open book on a table

“Wisdom’s Story of Creation”

a sermon for the First Unitarian Church, Louisville, Kentucky …

From pure Joy springs all creation; by Joy it is sustained, towards joy it proceeds, and to Joy it returns.

Upanishads – but probably not the Mundaka after all

I feel I need to include some words of introduction about this sermon, so that people can appreciate the full irony of this situation – my preaching this sermon, here, this morning.

Some people here know that I myself am Presbyterian – recently ordained in the PC(USA) – so most Sundays I’m in one or another Presbyterian pulpit, where I can usually assume an audience of Presbyterians, and normally work with a Biblical text. Now sometimes, my spouse … who is frankly Unitarian Universalist, very graciously listens to my Presbyterian sermons in process. Which has been extremely helpful over the years.

This sermon started out as one of those. One she really liked, and remembered when First U needed some people to fill in on the Sunday mornings while the church was working on obtaining a transitional pastor. So she generously volunteered me to preach it – “you could use that one on Woman Wisdom” – and I remembered it had something to do with creation, too, and I said “yeah, sure, but it’ll fit better in May, when the theme is ‘the path of creativity’” …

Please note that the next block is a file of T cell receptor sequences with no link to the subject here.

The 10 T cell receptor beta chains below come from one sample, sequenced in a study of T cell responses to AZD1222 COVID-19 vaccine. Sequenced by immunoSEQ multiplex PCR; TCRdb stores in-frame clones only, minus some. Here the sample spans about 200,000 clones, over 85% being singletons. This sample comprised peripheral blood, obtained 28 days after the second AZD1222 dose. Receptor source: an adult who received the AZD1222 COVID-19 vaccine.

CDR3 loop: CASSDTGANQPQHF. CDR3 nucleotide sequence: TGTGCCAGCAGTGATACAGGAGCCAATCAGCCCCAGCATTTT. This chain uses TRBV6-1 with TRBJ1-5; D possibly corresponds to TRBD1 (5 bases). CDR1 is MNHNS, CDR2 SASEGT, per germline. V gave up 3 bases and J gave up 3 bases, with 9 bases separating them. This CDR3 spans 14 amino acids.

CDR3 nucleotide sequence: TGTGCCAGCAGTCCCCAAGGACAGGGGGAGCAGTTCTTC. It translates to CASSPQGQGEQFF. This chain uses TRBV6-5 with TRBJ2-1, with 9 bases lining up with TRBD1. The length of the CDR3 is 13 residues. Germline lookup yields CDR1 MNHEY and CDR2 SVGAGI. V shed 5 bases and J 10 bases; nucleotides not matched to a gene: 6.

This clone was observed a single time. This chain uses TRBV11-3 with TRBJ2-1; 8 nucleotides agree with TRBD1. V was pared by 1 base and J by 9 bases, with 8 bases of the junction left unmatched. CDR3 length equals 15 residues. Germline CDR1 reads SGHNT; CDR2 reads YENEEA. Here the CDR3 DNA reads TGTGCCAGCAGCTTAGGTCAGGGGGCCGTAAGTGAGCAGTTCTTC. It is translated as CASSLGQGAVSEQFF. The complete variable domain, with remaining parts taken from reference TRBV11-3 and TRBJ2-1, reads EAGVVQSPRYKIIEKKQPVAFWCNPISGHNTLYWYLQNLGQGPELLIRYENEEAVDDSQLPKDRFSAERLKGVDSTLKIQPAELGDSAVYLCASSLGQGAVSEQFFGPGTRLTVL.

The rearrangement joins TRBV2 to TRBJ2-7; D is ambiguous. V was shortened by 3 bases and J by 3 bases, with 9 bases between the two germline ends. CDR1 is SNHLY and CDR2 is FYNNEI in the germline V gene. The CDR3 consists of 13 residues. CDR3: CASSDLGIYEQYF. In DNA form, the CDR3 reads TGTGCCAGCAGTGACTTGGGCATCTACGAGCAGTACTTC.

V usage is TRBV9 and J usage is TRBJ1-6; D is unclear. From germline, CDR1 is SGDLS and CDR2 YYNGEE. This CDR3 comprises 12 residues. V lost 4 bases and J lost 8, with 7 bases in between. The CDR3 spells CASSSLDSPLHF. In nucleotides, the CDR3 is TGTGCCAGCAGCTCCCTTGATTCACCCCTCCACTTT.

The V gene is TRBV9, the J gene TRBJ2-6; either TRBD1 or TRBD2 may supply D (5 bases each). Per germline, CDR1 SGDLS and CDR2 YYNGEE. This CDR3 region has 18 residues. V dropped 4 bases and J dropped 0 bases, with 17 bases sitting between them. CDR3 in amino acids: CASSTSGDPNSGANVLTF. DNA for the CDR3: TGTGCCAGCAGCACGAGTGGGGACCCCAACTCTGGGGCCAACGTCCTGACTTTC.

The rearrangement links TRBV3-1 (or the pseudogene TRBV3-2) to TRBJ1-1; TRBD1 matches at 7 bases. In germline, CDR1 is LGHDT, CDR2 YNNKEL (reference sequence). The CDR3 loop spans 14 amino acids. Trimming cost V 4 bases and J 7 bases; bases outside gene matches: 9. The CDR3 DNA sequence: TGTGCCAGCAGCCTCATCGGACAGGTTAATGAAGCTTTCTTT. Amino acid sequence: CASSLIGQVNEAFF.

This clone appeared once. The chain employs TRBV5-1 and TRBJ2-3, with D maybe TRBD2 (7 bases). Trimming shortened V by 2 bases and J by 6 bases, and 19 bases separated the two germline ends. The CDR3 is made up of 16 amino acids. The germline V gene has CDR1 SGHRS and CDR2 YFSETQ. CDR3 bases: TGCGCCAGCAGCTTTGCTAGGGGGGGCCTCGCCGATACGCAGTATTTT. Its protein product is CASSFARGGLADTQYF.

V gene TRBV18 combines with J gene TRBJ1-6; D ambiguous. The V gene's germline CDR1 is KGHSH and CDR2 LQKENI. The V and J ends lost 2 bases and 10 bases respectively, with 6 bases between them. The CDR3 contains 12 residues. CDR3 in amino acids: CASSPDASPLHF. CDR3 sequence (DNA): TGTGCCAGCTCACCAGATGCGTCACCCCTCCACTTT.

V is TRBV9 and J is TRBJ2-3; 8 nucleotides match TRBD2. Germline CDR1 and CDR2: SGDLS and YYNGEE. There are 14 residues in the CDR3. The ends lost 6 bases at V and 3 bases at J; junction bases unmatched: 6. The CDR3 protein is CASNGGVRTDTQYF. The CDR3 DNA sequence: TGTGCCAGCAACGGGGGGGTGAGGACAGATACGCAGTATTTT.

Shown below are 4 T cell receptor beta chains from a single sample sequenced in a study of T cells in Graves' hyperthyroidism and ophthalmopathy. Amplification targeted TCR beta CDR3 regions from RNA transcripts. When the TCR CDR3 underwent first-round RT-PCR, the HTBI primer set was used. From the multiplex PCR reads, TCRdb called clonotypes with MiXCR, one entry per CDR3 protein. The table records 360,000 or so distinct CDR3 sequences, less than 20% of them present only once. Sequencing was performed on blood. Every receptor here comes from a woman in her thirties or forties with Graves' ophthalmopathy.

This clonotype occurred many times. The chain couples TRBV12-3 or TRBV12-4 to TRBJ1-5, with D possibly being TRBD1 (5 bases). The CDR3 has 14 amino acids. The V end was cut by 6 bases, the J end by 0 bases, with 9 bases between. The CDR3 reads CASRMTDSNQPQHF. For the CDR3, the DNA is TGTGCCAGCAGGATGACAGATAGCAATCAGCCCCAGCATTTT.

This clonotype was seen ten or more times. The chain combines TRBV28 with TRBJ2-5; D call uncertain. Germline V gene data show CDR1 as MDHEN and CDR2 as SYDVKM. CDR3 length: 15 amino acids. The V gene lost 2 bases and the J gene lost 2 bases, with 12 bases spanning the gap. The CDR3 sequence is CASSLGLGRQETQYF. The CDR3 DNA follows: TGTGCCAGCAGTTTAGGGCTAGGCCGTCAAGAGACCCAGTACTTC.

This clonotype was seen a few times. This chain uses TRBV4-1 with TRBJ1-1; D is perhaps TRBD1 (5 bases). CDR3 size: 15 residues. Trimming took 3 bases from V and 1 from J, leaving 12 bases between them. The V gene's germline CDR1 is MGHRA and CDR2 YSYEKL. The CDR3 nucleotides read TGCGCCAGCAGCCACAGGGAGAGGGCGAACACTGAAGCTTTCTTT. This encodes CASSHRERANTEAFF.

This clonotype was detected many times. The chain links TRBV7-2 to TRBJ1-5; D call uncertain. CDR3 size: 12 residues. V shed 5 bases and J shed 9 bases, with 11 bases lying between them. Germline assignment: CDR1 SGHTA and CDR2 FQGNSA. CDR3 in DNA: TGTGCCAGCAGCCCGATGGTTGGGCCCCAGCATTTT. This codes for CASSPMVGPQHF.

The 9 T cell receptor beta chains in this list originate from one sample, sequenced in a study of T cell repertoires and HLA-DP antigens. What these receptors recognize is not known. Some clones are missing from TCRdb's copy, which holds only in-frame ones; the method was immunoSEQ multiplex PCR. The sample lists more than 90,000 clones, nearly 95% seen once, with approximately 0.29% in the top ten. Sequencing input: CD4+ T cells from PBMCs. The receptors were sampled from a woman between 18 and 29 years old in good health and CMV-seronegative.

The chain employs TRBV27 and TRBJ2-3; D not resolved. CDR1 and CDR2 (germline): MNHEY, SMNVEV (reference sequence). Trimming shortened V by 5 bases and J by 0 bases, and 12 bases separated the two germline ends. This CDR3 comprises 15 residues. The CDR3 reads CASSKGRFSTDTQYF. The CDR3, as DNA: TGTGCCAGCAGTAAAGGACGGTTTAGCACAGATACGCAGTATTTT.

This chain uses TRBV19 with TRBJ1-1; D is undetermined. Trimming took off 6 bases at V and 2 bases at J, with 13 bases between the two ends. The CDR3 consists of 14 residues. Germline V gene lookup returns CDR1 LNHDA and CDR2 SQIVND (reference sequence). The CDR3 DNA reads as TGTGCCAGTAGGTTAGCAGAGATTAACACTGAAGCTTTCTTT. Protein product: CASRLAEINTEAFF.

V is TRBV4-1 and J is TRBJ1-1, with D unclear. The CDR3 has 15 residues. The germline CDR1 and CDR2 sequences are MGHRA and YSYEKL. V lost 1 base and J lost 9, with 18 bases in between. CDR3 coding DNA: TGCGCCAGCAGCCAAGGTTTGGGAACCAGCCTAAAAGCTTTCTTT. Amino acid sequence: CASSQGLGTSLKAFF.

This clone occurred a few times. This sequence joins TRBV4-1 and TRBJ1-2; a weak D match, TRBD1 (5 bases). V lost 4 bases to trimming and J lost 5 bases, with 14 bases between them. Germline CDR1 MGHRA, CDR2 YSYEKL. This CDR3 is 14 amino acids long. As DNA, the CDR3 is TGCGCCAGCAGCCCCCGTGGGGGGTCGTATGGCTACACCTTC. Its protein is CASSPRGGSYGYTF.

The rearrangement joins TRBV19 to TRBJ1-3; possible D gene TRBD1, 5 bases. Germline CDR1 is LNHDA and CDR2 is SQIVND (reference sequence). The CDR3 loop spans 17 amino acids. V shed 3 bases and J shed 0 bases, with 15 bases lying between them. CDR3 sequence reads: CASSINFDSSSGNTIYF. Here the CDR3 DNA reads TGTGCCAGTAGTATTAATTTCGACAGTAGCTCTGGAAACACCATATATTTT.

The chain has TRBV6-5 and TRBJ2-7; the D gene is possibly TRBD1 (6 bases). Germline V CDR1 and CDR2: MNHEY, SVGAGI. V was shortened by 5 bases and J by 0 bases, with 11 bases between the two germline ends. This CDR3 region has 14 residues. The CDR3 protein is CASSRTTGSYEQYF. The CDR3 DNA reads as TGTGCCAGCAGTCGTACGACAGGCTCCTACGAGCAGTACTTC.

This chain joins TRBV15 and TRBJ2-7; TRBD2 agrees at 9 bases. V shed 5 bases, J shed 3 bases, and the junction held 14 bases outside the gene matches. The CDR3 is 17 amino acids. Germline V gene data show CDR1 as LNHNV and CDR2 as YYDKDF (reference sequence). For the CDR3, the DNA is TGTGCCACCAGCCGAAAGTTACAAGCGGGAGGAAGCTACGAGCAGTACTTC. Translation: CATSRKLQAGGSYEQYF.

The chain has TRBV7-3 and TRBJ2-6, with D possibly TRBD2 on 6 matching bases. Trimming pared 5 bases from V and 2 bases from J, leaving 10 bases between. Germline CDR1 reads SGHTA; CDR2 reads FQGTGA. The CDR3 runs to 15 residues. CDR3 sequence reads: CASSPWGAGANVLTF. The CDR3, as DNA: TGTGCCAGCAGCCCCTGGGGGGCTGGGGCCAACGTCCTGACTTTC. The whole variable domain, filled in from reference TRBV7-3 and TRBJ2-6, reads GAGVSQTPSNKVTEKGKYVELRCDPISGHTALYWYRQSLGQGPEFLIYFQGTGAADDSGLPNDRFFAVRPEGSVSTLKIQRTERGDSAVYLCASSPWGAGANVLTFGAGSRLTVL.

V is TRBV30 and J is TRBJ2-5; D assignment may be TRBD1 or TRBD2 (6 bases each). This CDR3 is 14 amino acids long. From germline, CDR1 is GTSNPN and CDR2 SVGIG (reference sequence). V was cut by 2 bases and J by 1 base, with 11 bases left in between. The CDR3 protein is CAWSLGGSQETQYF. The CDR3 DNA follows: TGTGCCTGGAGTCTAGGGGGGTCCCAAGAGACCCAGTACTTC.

So this month I went to find it on my computer … and realized that this sermon had originally been prepared for a Presbyterian church, for Trinity Sunday … an annual reflection on the distinctive doctrine of the Trinity … a doctrine whose greatest success, arguably, is to remind the faithful that they don’t understand God.*

But which didn’t seem particularly apt for the Unitarians!  So, there’s been some revision … although, I didn’t take out all the references to the Trinity, or even to John Calvin, …

The revised sermon, along with the service, is online here.

Rg Veda 10:129, trans. Wendy Doniger O’Flaherty

A fantastic visual and verbal meditation on the Ascension – also appropriate for the 7th Sunday after Easter

*I think this is really true.

Our homiletics professor in seminary told us that, after we’d preached a bunch of sermons, we’d be able to go back through them and identify 5-7 major themes that we keep coming back to, over and over again. I’ve realized that one of mine is that we do not know everything there is to know about God.

Or, anything, for that matter. Evidently, it annoys me when people act like know-it-alls. Especially ultimate judgment-al ones. [Note to self …]

I think if we needed to understand everything about God before we could trust grace and have faith, we would be in serious trouble. And thank God, we don’t.

Image: “Open book 1,” by Alina Daniker alinadaniker, CC0, via Wikimedia Commons

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